How to Design a Vacuum Table for Your CNC Milling Machine

A Non-exhaustive Guide for Different Budgets

1. Introduction

When it comes to working with panel-sized materials, such as plywood, MDF, or plastics, securing them before machining can be a challenging task, but also a time-consuming one. This is where the ingenious solution of vacuum tables comes into play.

Vacuum tables have gained popularity as the go-to clamping solution for large CNC milling machines and for good reason. They offer a level of easiness and versatility that is hard to match with traditional clamping methods. Whether you're a seasoned CNC professional or just stepping into the world of CNC machining, understanding the advantages of vacuum tables is essential to unlock the full potential of a CNC milling machine. 

In this article, we will go through the construction of a simple vacuum system that can be installed on our CNC Fab model. We will also explain key concepts that will help you understand the most important aspects of a vacuum system and guide you on how to adapt this design to your own setup.

Let’s start with a very brief explanation of vacuum physics, this will help us understand how to optimize our design.

Not interested in theory? Go directly to the build

2. Vacuum Workholding Explained

The standard atmospheric pressure at sea level is 101325 Pa, or more or less 1 bar. This pressure is generated by the weight of the air around us, which can change depending on the altitude and weather conditions. To create a vacuum, it is therefore necessary to generate a pressure lower than the atmospheric pressure, within a specified volume.

Vacuum tables operate by using this pressure differential between the vacuum beneath a workpiece and atmospheric pressure above, generating a hold-down force. This force is directly proportional to the pressure difference and the exposed surface area. Consequently, larger parts can experience substantial holding forces, while smaller parts are subject to lower hold-down forces.

Consider the example below:

Vacuum table physical principle

In this case, we have a side-channel blower that can generate a pressure difference of 250 mbar under a 50cm by 50cm plywood board. Following the calculation that the force is proportional to the pressure difference and the usable vacuum surface, we see that the workpiece will undergo a hold-down force of 625kg.

In order to know if this force will prevent the workpiece from moving during a job, we need to make sure that the cutting forces stay below the holding forces acting on that board. There are 4 forces at play here:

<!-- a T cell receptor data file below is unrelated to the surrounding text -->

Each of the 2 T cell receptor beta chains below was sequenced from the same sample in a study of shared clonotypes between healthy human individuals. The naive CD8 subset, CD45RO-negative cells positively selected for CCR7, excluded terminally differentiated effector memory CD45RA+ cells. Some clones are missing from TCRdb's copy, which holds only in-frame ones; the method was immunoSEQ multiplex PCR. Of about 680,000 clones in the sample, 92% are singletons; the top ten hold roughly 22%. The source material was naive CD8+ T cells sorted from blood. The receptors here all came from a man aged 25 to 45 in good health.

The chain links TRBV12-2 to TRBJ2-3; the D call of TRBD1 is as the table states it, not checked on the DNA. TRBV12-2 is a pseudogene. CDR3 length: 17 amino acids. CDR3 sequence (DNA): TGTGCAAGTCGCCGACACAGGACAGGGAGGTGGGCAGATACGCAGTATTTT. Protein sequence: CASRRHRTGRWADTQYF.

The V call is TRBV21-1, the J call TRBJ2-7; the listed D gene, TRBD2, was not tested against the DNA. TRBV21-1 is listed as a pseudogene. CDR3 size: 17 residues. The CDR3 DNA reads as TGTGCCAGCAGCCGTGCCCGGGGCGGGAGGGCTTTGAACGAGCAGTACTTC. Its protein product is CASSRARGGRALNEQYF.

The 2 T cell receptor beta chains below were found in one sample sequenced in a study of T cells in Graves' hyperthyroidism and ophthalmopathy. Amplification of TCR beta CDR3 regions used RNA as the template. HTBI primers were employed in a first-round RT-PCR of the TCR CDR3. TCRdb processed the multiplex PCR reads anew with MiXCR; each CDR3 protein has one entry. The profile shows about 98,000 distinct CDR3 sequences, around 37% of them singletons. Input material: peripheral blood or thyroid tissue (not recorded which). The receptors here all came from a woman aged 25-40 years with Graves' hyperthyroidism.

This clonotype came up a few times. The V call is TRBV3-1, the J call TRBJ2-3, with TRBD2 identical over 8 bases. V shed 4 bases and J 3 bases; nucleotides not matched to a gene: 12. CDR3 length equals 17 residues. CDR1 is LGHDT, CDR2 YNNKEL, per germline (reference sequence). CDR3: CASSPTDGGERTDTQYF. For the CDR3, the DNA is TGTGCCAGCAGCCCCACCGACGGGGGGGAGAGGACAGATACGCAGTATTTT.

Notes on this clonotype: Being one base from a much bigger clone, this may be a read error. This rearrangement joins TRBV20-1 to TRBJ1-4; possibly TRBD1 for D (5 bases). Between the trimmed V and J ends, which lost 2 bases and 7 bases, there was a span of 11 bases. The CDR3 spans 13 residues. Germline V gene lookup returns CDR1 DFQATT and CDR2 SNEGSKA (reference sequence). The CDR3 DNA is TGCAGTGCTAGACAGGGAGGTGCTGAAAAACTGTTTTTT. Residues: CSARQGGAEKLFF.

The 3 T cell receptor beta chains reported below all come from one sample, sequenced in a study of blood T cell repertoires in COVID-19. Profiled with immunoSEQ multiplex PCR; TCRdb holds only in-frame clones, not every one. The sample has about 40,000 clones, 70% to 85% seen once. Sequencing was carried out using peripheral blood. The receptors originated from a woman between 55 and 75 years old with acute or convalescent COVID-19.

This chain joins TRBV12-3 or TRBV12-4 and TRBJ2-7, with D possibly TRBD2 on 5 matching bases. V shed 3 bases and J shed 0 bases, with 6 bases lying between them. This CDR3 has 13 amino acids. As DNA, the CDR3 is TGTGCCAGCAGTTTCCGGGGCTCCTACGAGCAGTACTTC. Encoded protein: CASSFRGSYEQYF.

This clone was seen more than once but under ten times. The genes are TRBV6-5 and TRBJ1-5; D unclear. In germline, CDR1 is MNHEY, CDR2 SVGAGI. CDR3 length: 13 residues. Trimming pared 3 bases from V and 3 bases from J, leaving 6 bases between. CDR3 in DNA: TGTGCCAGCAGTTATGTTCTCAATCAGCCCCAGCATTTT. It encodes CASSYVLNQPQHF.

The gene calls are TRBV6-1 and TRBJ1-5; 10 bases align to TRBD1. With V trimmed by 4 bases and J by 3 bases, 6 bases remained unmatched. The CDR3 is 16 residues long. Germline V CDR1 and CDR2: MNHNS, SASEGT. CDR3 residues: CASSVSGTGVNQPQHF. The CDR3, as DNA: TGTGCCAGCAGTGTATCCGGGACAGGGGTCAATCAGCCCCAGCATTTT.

Cutting forces - slot milling

Fh is the hold-down force created by the vacuum + the weight of the board. From the theory of static friction, we know that this force creates a friction force Ff that prevents the board from sliding when the radial cutting force Fr is acting on it. If an upcut end mill is being used, the axial cutting force Fa also has to be considered (although it is often much lower than the radial one, depending on the helix angle of the flutes).

If the vacuum table and the board are both made out of wood, the static friction coefficient has a value of 0,40. Neglecting the weight of the board, we find a total friction force of:

Ff = µ x Fh = 0,40 x 6250 = 2500 N

To give you a (very) rough comparison, a 6mm end mill cutting through plywood with a 100% tool engagement, 6mm cutting depth and at 5000mm/min would generate a radial cutting force in the range of 50 N. As you can see, there’s no risk of seeing the workpiece move during the cut.

Keep in mind that the hold-down force calculated in this example is still a theoretical value. In practice, there are a few factors that can reduce the force, such as: 

  • potential air leaks,
  • the material of the workpiece (porous or not),
  • the design of the vacuum table.

Regarding the last point, you should always consider that the effective surface upon which the vacuum force is acting applies only to the area with channels or grooves. Therefore, it is the surface area of the covered channels and not the surface area of the actual workpiece that will determine the hold-down force. This consideration will influence the design of our table, as you will see later.

Ok, enough of theory, let’s talk practical and discover how to implement this on our CNC milling machine. In short, a vacuum system is made of the following main elements:

  1. The vacuum pump;
  2. The plenum;
  3. The piping system that connects both;
  4. The bleeder board (optional)

Vacuum system elements

Let’s dive into the specifications of each part of this system and understand how they work together.

2.1. The Vacuum Pump

Many kinds of machines can be used to create a vacuum, but we are mainly interested in two types here:

  1. Side channel blowers, or regenerative blowers;
  2. Positive displacement vacuum pumps.

Side-channel blow versus vacuum pump 

Here is a simplified table that highlights the differences between each type. The reality is of course more nuanced, as there are many different models at many different price ranges for both, but this should give a hint on what you should go for when designing your vacuum table.

Side channel blower

Vacuum pump

Airflow capacity



Vacuum level







Prone to failure

More robust

Thanks to their high airflow capacity and affordability, side channel blowers are often the preferred solution for large CNC milling machines, as the size of the workpieces compensate for the lower vacuum levels (remember the formula: if the pressure difference goes down, the same hold-down force can be applied if the surface of the workpiece increases).

One thing to keep in mind though: they can be prone to failure, usually caused by particles or chips entering the chamber and jamming the impeller. Likewise, if there is insufficient airflow, the impeller will overheat and expand, leading to a potential fusion with the housing and catastrophic failure. As a result, it is highly recommended to install a proper filter on the inlet, as well as a pressure relief valve that will allow a minimal airflow to circulate at all times.